I’ve always been a pretty boring person. Other than one period in my life when I was 18/19 I’ve never been a big drinker. There are some things I like such as a glass of wine every once in a while or maybe some Baileys but it’s never been something that is important to me. I’ve also found that as I’ve aged (I’m all of 27 now *cough cough*) I can’t really handle alcohol anyway. Half a glass of wine and my body lets me know “Janet, if you drink ONE sip more of that, I’ll make you pay for it”. Mind you, there are exceptions but they are rare. *Remembers the bottle of whipped cream vodka and my daughter in law Kaitlyn loving it as much as I did*
But, as I was saying… boring… not a big drinker. Though even if I drank, I’d still be boring. I’m that person who never watches all the trendy shows and couldn’t tell you what housewife was doing what to whom or what teen mom was in jail this week. My idea of a good time is a cup of hot tea, some chocolate and a good book while lying in bed with my electric mattress pad on full blast.
To me, alcohol ruins the flavor of a lot of things (though I LOVE what wine does in cooking, especially to chicken). Like Rum and Coke. I had an ex b/f *shudders at the memory of him* who loved rum and coke. Ok, so looking back, he was a lunatic as well as an alcoholic but that’s neither here nor there. But to me, putting rum in it ruins a perfectly good glass of coke. Same with whiskey and coke. Just give me the darn Coke! Yes, Coke… not Pepsi,
Kim, my foodie twin hehe Pepsi is an abomination against nature. Same also with Pina Coladas. Why would one ruin that lovely thick creamy drink with it’s flavors of coconut and pineapple by putting rum in it!!? It’s so much better as a virgin. *Starts humming Madonnas “Like A Virgin”
I also love those flavors in other things which is why when I saw a recipe for Pina Colada panna Cotta, I knew I’d be making it. And know what? It sucked. The pieces of lime zest in it did NOT go with the creamy texture of the dessert, the lime juice just made it taste strangely sour in an odd way instead of tangy (and wth does lime have to do with pina coladas anyway?) and the rum added an off taste to it. But I refused to give up. So I remade it but MY way. I used the same basic idea behind the other one in the sense of quantities because you need certain amounts for gelatin to set correctly but otherwise, this is mine. No lime (much as I love lime) no pieces of zest, and NO rum- just a touch of rum extract. I can honestly say that mine was better than the original. The only problem I had was getting the darn things to invert. I tried the hot water trick, the knife around the edge, lightly oiling the molds… but it hated me and came out sloppy. But it still tasted great! It is however quite sweet and quite rich so either use the smallest ramekins you can or plan on splitting one with someone else. So here you go… MY version of Pina Colada Panna Cotta With Caramelized Pineapple.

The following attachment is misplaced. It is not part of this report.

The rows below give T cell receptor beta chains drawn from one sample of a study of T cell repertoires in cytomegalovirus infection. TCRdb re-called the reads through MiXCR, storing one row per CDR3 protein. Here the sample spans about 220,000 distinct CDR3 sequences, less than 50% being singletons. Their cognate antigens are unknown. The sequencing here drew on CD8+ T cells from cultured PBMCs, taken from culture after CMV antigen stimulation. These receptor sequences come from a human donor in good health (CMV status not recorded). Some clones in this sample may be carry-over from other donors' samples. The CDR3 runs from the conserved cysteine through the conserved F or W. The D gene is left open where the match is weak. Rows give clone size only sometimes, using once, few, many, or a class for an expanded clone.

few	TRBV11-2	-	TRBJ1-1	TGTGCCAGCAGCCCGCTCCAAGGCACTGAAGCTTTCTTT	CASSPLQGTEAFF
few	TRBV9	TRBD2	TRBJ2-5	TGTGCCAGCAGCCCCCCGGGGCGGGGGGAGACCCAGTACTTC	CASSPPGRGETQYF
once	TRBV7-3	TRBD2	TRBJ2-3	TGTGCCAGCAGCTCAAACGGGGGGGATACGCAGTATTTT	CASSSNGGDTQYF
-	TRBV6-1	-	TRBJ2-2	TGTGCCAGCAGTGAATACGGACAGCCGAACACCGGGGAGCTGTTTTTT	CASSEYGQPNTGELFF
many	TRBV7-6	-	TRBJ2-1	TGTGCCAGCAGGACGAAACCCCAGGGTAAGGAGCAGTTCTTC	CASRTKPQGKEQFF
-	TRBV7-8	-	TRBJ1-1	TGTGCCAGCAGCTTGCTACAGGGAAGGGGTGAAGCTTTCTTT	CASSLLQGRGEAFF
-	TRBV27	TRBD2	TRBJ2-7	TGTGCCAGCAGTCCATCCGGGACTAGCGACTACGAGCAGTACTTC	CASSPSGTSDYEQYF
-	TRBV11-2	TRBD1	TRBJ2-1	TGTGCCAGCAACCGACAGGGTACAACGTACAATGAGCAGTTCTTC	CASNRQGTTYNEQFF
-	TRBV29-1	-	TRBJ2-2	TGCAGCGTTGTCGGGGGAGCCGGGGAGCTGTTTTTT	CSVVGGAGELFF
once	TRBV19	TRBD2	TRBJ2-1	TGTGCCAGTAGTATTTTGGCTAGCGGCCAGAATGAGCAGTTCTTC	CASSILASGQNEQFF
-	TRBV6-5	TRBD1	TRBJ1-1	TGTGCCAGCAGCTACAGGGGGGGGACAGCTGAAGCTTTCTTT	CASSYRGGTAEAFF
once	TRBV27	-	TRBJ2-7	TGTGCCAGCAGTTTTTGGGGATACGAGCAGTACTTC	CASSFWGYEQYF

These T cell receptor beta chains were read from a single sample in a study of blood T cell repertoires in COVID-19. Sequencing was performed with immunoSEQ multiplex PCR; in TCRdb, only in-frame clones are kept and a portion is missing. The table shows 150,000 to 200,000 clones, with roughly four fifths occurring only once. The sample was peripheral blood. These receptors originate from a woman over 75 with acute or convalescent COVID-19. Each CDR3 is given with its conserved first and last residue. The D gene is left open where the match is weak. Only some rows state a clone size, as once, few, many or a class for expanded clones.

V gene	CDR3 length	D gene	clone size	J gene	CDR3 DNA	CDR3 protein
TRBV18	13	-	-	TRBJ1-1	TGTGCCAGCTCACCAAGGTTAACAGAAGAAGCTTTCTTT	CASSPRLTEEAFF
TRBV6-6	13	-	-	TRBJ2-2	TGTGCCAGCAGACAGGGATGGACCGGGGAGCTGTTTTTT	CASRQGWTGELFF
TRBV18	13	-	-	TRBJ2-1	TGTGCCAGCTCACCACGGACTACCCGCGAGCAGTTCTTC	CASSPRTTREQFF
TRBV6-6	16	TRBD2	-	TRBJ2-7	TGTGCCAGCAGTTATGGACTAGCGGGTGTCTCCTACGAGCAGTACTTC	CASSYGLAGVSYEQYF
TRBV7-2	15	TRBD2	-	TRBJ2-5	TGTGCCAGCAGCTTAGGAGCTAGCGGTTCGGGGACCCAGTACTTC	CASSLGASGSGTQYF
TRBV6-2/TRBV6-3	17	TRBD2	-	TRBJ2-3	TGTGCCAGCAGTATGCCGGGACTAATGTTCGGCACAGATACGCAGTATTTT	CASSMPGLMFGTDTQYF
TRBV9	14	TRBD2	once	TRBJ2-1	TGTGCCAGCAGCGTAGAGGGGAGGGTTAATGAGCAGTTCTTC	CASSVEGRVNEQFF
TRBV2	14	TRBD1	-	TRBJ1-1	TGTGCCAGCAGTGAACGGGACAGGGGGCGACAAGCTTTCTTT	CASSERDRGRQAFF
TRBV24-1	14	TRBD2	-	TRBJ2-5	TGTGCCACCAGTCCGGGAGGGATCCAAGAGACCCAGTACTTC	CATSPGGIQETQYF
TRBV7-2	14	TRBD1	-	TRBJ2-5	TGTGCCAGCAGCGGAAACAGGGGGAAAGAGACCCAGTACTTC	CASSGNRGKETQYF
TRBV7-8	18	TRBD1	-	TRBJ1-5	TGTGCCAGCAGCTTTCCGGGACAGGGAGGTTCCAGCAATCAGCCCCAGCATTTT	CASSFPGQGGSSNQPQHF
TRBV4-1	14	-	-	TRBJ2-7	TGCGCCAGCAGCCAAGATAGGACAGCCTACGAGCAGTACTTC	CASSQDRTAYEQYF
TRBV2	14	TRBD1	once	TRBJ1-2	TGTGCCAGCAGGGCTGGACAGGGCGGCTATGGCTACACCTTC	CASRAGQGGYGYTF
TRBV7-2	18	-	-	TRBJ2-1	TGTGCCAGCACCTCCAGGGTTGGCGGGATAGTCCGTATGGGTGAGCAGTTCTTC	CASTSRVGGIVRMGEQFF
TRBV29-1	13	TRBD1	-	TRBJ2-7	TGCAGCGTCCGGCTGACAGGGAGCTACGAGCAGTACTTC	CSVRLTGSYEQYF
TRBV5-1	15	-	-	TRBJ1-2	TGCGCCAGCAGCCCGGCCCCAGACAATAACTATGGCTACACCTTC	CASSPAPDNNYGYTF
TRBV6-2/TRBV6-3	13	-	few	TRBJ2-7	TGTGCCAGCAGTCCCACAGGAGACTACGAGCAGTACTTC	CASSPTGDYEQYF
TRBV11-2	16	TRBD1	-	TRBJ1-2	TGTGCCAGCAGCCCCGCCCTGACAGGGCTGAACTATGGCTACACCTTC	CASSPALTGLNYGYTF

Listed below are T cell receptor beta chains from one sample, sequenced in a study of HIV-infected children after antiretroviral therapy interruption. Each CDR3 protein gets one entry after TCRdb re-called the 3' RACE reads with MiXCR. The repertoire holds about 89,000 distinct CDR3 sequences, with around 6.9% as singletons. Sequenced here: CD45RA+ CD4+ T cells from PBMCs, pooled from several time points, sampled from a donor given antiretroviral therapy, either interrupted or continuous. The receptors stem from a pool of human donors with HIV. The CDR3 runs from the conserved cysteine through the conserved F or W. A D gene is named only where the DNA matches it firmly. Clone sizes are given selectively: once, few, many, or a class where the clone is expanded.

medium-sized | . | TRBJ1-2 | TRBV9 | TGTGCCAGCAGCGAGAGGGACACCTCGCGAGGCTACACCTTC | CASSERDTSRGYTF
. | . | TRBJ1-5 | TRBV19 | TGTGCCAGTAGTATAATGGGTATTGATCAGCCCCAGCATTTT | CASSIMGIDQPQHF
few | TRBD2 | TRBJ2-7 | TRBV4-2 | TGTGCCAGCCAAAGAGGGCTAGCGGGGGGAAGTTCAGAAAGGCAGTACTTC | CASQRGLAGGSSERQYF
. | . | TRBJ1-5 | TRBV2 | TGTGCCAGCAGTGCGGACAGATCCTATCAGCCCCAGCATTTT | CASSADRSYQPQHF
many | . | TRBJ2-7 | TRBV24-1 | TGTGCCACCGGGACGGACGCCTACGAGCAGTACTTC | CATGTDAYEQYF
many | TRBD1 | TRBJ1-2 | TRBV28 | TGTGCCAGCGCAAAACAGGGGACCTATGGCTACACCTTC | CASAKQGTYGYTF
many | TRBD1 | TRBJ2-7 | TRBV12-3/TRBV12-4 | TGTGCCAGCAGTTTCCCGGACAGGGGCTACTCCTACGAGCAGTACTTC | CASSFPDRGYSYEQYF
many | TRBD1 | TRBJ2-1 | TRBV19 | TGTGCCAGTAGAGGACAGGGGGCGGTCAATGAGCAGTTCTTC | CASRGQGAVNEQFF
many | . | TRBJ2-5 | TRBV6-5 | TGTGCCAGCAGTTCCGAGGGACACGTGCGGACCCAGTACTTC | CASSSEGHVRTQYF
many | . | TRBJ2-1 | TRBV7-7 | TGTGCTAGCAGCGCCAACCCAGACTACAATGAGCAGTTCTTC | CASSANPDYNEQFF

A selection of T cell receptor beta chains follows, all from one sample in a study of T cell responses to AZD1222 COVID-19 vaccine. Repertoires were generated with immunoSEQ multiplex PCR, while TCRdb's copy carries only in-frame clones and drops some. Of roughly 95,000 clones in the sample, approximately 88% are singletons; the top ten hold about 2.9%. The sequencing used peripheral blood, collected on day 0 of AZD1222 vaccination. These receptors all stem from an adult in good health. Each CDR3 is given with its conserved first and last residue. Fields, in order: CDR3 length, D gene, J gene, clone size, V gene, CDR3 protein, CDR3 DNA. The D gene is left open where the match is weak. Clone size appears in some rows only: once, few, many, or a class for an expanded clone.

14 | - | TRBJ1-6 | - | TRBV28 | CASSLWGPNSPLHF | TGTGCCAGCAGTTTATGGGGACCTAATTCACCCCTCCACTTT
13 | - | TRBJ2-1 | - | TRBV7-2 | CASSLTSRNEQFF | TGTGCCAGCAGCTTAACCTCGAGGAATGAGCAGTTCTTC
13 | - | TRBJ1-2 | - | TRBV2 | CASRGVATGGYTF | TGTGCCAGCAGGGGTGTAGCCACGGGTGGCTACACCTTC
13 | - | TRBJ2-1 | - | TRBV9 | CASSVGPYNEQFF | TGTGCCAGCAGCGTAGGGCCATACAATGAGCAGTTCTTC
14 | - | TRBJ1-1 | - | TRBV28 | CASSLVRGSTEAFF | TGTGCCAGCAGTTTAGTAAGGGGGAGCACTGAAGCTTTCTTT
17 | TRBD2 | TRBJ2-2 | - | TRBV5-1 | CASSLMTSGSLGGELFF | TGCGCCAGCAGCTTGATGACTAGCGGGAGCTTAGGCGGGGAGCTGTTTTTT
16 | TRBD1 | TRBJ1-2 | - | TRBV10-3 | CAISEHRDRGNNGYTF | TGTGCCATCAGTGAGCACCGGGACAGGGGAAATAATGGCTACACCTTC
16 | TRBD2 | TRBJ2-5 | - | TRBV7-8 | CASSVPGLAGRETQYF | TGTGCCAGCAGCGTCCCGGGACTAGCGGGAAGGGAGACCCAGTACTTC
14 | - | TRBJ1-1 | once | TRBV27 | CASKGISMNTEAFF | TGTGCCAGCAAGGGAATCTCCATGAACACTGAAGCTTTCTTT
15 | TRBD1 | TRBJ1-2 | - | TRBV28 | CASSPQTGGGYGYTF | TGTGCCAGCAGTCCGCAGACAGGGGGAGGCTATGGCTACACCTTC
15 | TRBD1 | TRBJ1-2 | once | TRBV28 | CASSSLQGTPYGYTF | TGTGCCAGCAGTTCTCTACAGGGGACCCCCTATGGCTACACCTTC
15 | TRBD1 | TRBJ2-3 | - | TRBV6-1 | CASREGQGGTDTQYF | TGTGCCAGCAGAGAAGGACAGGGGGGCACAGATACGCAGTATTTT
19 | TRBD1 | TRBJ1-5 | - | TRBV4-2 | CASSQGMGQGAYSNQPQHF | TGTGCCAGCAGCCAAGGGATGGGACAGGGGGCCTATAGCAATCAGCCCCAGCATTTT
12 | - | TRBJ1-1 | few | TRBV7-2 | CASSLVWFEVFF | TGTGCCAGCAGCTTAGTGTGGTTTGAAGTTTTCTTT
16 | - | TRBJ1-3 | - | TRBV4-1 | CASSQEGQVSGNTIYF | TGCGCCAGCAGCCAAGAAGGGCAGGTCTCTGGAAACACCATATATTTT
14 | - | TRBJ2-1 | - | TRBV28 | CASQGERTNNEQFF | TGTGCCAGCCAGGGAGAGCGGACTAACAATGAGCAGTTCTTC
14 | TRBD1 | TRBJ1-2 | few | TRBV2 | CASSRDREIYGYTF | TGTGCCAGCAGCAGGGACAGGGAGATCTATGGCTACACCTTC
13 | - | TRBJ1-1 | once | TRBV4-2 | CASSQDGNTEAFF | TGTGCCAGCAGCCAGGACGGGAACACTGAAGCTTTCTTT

Pina Colada Panna Cotta With Caramelized Pineapple
- 1 can cream of coconut (NOT coconut milk. This can be found in the bar supply section with mixers and such)
- 1/2 cup heavy cream
- 1 teaspoon lemon juice
- 1/2 teaspoon rum extract
- 1 tablespoon vanilla extract
- 1 package gelatin (not jello; unflavored gelatin)
- 1/2 cup of the pineapple juice from the canned pineapple, divided
- 1 8 ounce can sliced pineapple in juice
- 2 tablespoons brown sugar
- Combine the cream of coconut, heavy cream, vanilla and run extracts in a small pot and slowly bring to a gentle simmer (do NOT boil) over medium heat.
- While it gets to temp, pour 1/4 cup of the pineapple juice into a bowl. Stir in the lemon juice then sprinkle the gelatin on top of the juice.
- Once the cream mixture comes to a simmer, dump in the gelatin. Stir well for about a minute off the heat to make sure the gelatin dissolves.
- Pour the mixture into 4 ramekins and refrigerate until set. This takes about 4 hours.
- About an hour before you’re ready to serve, make the caramelized pineapple. It doesn’t take an hour but you want it to completely cool. Hot fruit and gelatin would not work together
- In a small sauce pan, combine the brown sugar, the last 1/4 cup of the pineapple juice and the butter. Over medium heat, stir until the butter melts. Add the pineapple slices and simmer in the sauce until they have absorbed much of the juice. Let cool.
- To serve, invert the panna cottas onto serving plates. Serve garnished with the caramelized pineapple and with some of the sauce the pineapple was cooked in drizzled over the top.